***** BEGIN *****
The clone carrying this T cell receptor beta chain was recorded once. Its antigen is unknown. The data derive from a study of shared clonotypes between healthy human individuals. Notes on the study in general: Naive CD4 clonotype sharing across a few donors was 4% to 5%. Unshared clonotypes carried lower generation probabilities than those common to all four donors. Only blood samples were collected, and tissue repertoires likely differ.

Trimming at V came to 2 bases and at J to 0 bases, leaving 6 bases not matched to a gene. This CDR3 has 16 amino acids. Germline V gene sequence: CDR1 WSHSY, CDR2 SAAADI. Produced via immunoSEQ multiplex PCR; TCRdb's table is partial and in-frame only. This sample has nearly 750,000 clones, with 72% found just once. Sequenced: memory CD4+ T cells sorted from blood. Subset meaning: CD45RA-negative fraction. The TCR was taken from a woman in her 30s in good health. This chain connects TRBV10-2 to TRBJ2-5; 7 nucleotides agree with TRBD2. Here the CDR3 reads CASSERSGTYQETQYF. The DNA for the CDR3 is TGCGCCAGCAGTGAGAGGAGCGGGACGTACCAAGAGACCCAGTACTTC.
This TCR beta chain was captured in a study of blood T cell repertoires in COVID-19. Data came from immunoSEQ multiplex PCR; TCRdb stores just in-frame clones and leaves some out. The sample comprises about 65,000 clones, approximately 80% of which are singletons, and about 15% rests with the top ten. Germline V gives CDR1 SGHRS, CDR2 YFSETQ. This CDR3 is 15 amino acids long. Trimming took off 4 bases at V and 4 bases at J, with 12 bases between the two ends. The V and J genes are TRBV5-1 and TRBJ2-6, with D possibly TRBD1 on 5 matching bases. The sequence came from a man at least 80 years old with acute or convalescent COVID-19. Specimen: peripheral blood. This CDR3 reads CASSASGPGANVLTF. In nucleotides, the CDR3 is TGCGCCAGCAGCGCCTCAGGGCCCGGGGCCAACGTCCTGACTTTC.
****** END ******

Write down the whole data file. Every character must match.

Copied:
The clone carrying this T cell receptor beta chain was recorded once. Its antigen is unknown. The data derive from a study of shared clonotypes between healthy human individuals. Notes on the study in general: Naive CD4 clonotype sharing across a few donors was 4% to 5%. Unshared clonotypes carried lower generation probabilities than those common to all four donors. Only blood samples were collected, and tissue repertoires likely differ.

Trimming at V came to 2 bases and at J to 0 bases, leaving 6 bases not matched to a gene. This CDR3 has 16 amino acids. Germline V gene sequence: CDR1 WSHSY, CDR2 SAAADI. Produced via immunoSEQ multiplex PCR; TCRdb's table is partial and in-frame only. This sample has nearly 750,000 clones, with 72% found just once. Sequenced: memory CD4+ T cells sorted from blood. Subset meaning: CD45RA-negative fraction. The TCR was taken from a woman in her 30s in good health. This chain connects TRBV10-2 to TRBJ2-5; 7 nucleotides agree with TRBD2. Here the CDR3 reads CASSERSGTYQETQYF. The DNA for the CDR3 is TGCGCCAGCAGTGAGAGGAGCGGGACGTACCAAGAGACCCAGTACTTC.
This TCR beta chain was captured in a study of blood T cell repertoires in COVID-19. Data came from immunoSEQ multiplex PCR; TCRdb stores just in-frame clones and leaves some out. The sample comprises about 65,000 clones, approximately 80% of which are singletons, and about 15% rests with the top ten. Germline V gives CDR1 SGHRS, CDR2 YFSETQ. This CDR3 is 15 amino acids long. Trimming took off 4 bases at V and 4 bases at J, with 12 bases between the two ends. The V and J genes are TRBV5-1 and TRBJ2-6, with D possibly TRBD1 on 5 matching bases. The sequence came from a man at least 80 years old with acute or convalescent COVID-19. Specimen: peripheral blood. This CDR3 reads CASSASGPGANVLTF. In nucleotides, the CDR3 is TGCGCCAGCAGCGCCTCAGGGCCCGGGGCCAACGTCCTGACTTTC.